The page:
Because sometimes the only way to save lives, is to take them… #OneWayOut #Extract @nholten40 @aadhand @TransworldBooks @annecater #RandomThingsTours

I’m absolutely DELIGHTED to be hosting A.A. Dhand’s ONE WAY OUT blog tour today. My thanks to Anne Cater for organising and including me and Transworld Books for the extract. I have recently purchased One Way Out so #watchthisspace for my review. I need to catch up with City of Sinners first. However, you can read my review of Streets of Darkness and Girl Zero if you want to see how much I absolutely LOVE this series!  First let’s find out a little about the author and this book!

About the Author 

A.A. Dhand was raised in Bradford and spent his youth observing the city from behind the counter of a small convenience store. After qualifying as a pharmacist, he worked in London and travelled extensively before returning to Bradford to start his own business and begin writing. The history, diversity and darkness of the city have inspired his Harry Virdee novels.

About the Book

A bomb detonates in Bradford’s City Park.

When the alert sounds, DCI Harry Virdee has just enough time to get his son and his mother to safety before the bomb blows. But this is merely a stunt.

The worst is yet to come.

A new and aggressive nationalist group, the Patriots, have hidden a second device under one of the city’s mosques. In exchange for the safe release of those at Friday prayers, the Patriots want custody of the leaders of radical Islamist group Almukhtaroon – the chosen ones.

The government does not negotiate with terrorists. Even when thousands of lives are at risk.

There is only one way out.

But Harry’s wife is in one of those mosques. Left with no choice, Harry must find the Almukhtaroon, to offer the Patriots his own deal.

Because sometimes the only way to save lives, is to take them.

THE OUTDOOR CINEMA SCREEN in City Park cut out. The children’s movie went black. Most of the thousand-strong crowd didn’t notice, too busy playing in the fountains, a welcome respite from the sun’s inhospitable rays.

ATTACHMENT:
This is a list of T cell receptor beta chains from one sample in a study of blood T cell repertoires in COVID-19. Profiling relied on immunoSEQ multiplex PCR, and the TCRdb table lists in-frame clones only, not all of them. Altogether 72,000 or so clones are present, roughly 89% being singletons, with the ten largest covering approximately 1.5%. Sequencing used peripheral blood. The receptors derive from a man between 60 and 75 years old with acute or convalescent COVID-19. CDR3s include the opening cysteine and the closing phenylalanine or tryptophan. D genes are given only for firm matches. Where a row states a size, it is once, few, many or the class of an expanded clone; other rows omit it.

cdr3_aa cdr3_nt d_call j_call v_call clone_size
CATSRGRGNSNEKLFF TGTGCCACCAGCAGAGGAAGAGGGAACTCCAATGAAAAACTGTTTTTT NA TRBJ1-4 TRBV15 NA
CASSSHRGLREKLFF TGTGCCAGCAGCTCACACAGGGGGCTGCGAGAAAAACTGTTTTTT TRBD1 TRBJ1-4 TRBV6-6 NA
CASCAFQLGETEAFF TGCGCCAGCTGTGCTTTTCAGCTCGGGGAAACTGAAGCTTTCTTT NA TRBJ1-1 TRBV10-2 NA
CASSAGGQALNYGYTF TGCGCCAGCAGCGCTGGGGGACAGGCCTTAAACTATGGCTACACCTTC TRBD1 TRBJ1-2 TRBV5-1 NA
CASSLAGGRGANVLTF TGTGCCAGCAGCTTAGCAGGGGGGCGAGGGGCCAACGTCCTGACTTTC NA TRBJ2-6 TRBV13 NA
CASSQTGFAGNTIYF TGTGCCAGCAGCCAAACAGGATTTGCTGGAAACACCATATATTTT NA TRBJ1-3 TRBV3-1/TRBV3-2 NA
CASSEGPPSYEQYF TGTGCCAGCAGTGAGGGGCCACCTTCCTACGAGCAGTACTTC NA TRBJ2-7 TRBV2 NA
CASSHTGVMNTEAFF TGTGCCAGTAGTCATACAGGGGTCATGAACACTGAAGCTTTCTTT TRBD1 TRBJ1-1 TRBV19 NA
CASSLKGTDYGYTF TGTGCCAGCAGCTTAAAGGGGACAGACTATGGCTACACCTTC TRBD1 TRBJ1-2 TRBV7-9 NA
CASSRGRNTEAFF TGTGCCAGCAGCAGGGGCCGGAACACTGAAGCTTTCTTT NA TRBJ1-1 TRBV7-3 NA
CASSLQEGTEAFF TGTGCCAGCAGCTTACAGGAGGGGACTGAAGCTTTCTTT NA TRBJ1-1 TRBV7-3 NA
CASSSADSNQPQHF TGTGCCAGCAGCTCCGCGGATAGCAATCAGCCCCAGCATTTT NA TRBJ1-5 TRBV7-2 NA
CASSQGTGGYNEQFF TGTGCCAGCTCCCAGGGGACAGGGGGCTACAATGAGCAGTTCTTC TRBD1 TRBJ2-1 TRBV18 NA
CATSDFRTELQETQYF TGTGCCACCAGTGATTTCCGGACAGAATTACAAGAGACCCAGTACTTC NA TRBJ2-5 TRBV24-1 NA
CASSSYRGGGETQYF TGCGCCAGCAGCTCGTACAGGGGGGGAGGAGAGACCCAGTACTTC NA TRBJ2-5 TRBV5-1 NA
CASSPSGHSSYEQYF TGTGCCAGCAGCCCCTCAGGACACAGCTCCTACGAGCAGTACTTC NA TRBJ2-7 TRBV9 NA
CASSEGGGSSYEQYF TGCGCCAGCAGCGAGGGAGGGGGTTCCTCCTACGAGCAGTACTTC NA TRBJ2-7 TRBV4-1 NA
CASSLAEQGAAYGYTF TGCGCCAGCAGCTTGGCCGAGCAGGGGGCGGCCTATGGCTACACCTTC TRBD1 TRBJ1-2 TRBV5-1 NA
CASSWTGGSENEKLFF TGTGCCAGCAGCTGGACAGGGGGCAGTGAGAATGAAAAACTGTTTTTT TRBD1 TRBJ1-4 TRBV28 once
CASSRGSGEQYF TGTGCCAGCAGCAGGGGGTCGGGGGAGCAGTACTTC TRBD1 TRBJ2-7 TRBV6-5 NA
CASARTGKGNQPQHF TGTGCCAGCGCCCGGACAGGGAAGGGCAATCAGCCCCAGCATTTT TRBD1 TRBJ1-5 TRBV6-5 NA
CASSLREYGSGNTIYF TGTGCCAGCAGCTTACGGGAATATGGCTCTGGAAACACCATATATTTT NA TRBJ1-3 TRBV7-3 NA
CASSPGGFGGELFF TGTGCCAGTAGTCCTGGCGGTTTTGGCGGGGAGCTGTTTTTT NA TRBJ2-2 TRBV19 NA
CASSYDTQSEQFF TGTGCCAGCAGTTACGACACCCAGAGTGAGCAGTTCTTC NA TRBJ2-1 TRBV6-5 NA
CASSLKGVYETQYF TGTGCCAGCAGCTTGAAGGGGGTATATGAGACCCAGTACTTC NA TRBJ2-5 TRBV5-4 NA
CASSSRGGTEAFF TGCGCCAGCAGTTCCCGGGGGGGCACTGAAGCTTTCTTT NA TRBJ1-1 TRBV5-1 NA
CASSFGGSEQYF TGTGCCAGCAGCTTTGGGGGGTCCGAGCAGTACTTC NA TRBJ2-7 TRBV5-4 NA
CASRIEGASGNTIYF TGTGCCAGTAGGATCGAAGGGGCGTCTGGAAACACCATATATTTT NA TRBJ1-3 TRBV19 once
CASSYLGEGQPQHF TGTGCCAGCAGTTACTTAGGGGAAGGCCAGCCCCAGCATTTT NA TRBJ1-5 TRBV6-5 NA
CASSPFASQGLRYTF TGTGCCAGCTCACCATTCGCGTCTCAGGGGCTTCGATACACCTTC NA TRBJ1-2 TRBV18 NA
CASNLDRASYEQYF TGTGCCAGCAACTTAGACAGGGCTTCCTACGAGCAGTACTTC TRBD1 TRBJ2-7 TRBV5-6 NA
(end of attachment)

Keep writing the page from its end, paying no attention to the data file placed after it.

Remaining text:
Then a message started to flash on the screen, bold and threatening:
No ‘please’.
No hint that this was optional.
Confusion rippled through the park. People stared at one
another, wondering if this was some sort of joke. The screeching of car tyres and the overhead roar from two helicopters answered their doubts.
Police officers jumped from their cars with megaphones, scream- ing for the crowd to disperse. They did not enter the park but kept to the perimeter.
At first, the shift was slow but the domino effect didn’t take long to come into play and the few became the many. Bodies jumped from the pool and ran, some barefoot, others holding their shoes. Parents grabbed their children as the stampede began. Bradford was under siege.

CITY PARK HAD NEVER been so full, the people of Bradford making the most of the July heatwave. Midday was approaching as the mercury soared past thirty, heading towards a forecasted record- high of thirty-four. At its centre, the park’s powerful fountains had created a magnificent pool of water, where adults relaxed at the edges and children waded in for water fights. Around the perimeter the restaurants were heaving. The Wetherspoon’s pub had a queue two dozen deep.
Detective Chief Inspector Harry Virdee sat beside his mother, Joyti, and rested two cups of tea on the shallow wall surrounding the fountains. No matter the heat, it was always ‘tea’ with her.
‘How much were they?’ she asked, watching her four-year-old grandson, Aaron, splashing in the fountains.
‘Does it matter?’ replied Harry, shaking his head.
He watched his mother prise the lid from the container and frown at the colour. ‘I knew it would be like this.’
‘It’s how people like it, Mum.’

Ten minutes earlier.

‘If I had a stall here and made my Indian tea, these English people would never drink this filth.’
‘I’m English. I drink it.’
Harry’s mother frowned. ‘Your blood is Indian, your brain English.’
‘I’m more English than you think. I stand in queues, prefer sandwiches to samosas and, most importantly, when you hit seventy, I’ll be tempted to put you in an old people’s home.’